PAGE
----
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In this special edition of Frontpage Symposium, we have invited two Frontpage columnists to debate what Israel gave up to get back its kidnapped soldier. Our guests are:
P. David Hornik, a freelance writer, regular FPM columnist, and translator living in Beersheva, Israel, who blogs at pdavidhornik.typepad.com.
Steven Plaut, a Frontpage columnist who teaches finance and economics at the University of Haifa in Israel. He holds a PhD from Princeton.
FP: David Hornik and Steven Plaut, welcome to Frontpage Symposium.
David Hornik, you are for the exchange that recently occurred to free Gilad Shalit. Tell us why.
Hornik: Thanks Jamie.
Well let me begin by saying that recently on Frontpagemag my esteemed colleague Steven Plaut took issue with two Frontpagemag.com articles of mine (the main one is here) defending the Gilad Shalit deal. Let me start, therefore, by responding to Steve’s article.
A crucial issue is whether the deal will lead to further terror attacks on Israelis by the released terrorists, as indeed was the case with previous lopsided Israeli prisoner deals. I argued that it was unlikely for two reasons.
First, over the past several years Israel, mainly by reestablishing its security capabilities in the West Bank, has drastically reduced terrorism in any case. This at a time when hundreds if not thousands of terrorists freed in previous deals, along with many other terrorists or potential ones, continue to roam free—but mostly are unable to perpetrate terror. Second, under the terms of this deal, 110 terrorists of the less-dangerous variety will return to the West Bank where the effective Israeli security capabilities are in place; the rest of the freed terrorists will go to Gaza or abroad. In Gaza, as I noted, there are already over 20,000 Hamas and other terrorists, whose main form of terror at this point is rocket fire, and adding a couple of hundred does not materially change the security picture.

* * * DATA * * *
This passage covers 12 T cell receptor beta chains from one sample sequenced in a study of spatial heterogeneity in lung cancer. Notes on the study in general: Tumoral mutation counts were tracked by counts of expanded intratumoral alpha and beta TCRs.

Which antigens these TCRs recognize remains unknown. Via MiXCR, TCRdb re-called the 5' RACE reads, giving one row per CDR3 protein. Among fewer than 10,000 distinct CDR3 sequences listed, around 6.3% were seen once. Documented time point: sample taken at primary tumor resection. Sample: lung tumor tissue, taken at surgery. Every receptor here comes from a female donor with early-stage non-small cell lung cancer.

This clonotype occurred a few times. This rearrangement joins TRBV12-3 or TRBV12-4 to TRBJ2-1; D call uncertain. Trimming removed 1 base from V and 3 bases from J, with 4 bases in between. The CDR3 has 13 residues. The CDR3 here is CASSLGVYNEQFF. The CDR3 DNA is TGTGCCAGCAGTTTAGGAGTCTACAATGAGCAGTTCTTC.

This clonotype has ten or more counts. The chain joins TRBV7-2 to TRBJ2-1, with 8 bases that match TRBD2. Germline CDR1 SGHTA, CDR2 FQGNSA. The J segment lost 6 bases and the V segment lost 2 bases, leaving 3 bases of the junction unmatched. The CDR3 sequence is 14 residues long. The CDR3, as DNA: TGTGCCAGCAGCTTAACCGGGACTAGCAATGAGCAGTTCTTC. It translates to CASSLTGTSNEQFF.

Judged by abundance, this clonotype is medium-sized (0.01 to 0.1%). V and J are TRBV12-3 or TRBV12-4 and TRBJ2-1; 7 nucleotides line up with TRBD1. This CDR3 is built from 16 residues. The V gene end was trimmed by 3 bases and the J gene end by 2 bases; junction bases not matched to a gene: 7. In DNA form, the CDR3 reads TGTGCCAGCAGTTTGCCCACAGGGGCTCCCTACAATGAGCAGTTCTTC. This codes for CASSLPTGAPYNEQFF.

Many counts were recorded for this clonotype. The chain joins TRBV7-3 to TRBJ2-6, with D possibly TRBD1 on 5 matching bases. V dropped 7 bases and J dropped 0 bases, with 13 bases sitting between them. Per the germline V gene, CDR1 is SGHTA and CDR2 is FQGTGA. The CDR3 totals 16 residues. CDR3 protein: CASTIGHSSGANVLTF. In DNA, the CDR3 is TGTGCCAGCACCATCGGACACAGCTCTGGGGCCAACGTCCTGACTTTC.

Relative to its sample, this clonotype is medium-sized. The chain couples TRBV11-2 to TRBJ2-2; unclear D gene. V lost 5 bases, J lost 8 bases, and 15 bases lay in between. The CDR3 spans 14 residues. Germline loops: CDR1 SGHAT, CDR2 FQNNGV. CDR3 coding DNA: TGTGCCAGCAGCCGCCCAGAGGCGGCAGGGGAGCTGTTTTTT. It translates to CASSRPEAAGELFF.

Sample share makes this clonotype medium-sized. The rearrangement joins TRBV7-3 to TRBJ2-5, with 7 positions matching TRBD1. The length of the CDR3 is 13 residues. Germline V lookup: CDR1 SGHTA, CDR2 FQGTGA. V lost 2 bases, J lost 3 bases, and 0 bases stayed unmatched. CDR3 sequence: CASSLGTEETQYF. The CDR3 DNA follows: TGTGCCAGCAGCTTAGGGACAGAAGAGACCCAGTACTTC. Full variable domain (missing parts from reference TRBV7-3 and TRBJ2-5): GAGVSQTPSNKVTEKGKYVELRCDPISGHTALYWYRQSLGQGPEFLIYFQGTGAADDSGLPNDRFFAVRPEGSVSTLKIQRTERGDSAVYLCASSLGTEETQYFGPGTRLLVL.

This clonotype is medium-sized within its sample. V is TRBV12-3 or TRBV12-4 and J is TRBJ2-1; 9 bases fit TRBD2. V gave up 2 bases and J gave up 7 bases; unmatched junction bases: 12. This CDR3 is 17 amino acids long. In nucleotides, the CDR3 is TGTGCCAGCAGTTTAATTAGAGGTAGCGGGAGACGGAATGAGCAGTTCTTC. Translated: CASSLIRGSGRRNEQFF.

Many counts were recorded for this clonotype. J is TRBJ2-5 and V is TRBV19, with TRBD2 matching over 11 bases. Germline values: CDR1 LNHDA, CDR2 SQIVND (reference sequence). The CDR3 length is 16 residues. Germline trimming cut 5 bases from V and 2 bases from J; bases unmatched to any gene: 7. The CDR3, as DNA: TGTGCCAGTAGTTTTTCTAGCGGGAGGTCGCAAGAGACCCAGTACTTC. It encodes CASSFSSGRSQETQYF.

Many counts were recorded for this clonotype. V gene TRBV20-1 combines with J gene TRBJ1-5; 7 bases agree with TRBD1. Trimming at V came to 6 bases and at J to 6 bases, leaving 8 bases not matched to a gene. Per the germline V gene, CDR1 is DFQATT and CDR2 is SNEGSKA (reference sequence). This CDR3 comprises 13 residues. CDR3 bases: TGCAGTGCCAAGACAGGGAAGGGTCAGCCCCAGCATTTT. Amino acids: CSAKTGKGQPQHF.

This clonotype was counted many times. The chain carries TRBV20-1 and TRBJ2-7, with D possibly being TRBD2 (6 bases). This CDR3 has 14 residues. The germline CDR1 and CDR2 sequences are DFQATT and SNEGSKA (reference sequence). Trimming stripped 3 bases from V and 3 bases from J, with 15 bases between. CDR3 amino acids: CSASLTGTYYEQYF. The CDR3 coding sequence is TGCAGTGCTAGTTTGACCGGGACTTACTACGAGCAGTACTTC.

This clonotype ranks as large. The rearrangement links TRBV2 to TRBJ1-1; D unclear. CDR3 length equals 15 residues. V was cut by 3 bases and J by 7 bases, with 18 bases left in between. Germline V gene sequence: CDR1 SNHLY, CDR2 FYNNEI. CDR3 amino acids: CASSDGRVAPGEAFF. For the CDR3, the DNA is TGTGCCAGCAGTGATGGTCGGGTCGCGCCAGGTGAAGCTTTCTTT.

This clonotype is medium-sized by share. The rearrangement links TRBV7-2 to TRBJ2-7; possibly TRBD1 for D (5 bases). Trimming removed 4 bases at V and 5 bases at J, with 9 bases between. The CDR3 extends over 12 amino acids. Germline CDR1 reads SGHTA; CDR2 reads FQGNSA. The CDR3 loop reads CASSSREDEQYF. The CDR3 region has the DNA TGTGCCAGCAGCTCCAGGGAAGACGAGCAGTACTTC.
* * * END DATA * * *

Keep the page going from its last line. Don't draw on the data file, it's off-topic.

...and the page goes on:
Steve writes that he
do[es] not buy the “statistical trend” argument that since terrorist murders in Israel have been relatively low in recent years, the trend can just be extrapolated. I think this smacks of “September 10, 2011” thinking. In other words, looking at recent numbers as indicative of trends does not save us from the possibility of imminent quantum leaps of danger.
Israel faces many potential quantum leaps of danger on the security front, but I don’t see the terrorists released in this deal as one of them. That is not to say, of course, that there is no risk at all, but that the risk is within the bounds of the acceptable.
Here I should point out that risk is inherent to the Israeli/Zionist enterprise. Moving from a Western country to Israel entails increased risk to one’s family. Within Israel, living in more dangerous parts of the country—such as parts of the West Bank, or border areas—entails greater risk. It’s understood that people sometimes incur greater risk for the sake of cherished values. The risk involved in the Shalit deal is at an acceptable level compared to the cherished value of turning Gilad Shalit from an abject prisoner of Hamas, wasting his life in solitary confinement in a dark bunker, into a free man.